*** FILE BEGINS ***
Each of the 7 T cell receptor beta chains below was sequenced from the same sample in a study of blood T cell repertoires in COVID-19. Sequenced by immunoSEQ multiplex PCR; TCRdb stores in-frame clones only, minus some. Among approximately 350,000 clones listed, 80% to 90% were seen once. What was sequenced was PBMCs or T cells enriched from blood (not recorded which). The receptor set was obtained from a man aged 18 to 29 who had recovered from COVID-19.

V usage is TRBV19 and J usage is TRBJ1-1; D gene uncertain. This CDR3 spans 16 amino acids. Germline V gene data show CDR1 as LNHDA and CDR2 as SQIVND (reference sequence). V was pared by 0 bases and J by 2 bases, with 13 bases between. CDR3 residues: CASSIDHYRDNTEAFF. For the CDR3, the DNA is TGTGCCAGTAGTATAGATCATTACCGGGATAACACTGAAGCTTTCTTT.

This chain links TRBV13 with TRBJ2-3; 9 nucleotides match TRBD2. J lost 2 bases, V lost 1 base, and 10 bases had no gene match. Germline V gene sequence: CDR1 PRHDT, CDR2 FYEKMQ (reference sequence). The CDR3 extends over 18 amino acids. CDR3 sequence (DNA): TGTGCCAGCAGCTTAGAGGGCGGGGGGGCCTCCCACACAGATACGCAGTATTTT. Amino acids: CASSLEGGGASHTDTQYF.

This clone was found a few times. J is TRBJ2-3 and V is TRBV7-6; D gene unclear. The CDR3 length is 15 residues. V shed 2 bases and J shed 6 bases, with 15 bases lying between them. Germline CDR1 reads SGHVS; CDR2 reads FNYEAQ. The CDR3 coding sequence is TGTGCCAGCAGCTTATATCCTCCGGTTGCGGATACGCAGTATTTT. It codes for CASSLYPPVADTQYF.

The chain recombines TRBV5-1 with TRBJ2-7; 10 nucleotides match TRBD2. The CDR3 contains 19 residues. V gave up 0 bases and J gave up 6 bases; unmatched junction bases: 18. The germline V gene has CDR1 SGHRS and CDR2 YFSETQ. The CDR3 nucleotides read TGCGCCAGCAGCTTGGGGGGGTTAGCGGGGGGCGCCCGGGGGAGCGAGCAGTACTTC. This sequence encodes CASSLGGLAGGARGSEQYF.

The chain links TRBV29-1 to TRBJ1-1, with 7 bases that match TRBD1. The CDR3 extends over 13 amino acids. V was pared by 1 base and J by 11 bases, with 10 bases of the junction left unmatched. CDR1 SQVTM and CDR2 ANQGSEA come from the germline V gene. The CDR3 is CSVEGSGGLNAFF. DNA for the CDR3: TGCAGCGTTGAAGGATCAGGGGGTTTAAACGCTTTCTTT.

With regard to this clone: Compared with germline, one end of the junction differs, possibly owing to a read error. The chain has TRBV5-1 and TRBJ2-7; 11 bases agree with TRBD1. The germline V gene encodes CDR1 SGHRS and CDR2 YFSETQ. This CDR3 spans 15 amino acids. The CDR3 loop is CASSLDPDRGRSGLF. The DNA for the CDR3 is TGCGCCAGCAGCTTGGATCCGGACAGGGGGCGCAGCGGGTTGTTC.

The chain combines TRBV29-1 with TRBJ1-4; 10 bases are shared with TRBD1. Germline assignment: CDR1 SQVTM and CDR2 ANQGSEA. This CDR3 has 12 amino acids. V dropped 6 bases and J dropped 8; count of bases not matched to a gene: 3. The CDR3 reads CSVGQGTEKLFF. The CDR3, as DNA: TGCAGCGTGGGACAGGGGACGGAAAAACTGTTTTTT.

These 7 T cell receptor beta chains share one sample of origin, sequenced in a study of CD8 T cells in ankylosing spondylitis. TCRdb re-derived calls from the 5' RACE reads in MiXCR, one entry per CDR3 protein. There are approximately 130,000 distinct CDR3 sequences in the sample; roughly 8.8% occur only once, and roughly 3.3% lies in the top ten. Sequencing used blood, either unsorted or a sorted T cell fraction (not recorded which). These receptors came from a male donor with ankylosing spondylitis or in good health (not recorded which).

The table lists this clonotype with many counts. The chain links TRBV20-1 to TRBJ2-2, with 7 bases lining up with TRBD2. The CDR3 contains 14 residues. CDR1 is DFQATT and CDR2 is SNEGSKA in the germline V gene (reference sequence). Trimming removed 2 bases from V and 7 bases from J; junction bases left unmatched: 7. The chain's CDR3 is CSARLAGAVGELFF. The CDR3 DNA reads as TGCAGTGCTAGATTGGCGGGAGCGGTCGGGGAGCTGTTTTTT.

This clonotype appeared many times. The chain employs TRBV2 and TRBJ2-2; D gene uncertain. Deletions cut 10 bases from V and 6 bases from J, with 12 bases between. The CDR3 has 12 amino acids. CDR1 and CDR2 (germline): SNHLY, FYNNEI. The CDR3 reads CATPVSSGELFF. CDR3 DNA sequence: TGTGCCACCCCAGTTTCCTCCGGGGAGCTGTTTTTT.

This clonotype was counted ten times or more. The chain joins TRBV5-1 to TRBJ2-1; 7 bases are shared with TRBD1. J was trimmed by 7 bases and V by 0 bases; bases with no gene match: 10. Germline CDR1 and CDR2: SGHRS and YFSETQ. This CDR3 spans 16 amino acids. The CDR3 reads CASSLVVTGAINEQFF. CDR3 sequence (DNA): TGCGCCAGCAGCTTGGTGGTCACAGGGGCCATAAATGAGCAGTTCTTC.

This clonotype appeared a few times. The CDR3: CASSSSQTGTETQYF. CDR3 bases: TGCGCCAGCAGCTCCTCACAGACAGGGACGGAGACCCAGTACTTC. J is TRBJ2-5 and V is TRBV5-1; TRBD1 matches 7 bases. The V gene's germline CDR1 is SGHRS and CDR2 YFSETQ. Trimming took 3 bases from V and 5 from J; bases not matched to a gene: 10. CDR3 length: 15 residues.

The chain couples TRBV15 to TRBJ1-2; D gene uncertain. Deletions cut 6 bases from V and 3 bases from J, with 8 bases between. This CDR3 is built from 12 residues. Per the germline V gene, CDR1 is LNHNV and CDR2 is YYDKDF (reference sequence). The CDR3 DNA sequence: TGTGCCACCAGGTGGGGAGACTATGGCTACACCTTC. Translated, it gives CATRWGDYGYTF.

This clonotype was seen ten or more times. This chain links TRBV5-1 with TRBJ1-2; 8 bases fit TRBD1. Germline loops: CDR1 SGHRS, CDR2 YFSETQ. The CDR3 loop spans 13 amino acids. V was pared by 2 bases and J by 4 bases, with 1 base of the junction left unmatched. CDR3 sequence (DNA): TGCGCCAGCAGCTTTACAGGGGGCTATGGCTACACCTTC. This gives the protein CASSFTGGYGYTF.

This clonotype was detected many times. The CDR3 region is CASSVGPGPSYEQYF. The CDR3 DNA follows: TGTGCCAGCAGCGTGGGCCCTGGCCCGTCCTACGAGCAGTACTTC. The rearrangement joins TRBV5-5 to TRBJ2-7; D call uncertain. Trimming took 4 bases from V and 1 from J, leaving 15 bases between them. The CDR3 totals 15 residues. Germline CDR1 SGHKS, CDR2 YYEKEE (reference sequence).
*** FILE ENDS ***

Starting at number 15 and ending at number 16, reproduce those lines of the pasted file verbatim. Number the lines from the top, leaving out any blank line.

This clonotype was seen ten or more times. This chain links TRBV5-1 with TRBJ1-2; 8 bases fit TRBD1. Germline loops: CDR1 SGHRS, CDR2 YFSETQ. The CDR3 loop spans 13 amino acids. V was pared by 2 bases and J by 4 bases, with 1 base of the junction left unmatched. CDR3 sequence (DNA): TGCGCCAGCAGCTTTACAGGGGGCTATGGCTACACCTTC. This gives the protein CASSFTGGYGYTF.

This clonotype was detected many times. The CDR3 region is CASSVGPGPSYEQYF. The CDR3 DNA follows: TGTGCCAGCAGCGTGGGCCCTGGCCCGTCCTACGAGCAGTACTTC. The rearrangement joins TRBV5-5 to TRBJ2-7; D call uncertain. Trimming took 4 bases from V and 1 from J, leaving 15 bases between them. The CDR3 totals 15 residues. Germline CDR1 SGHKS, CDR2 YYEKEE (reference sequence).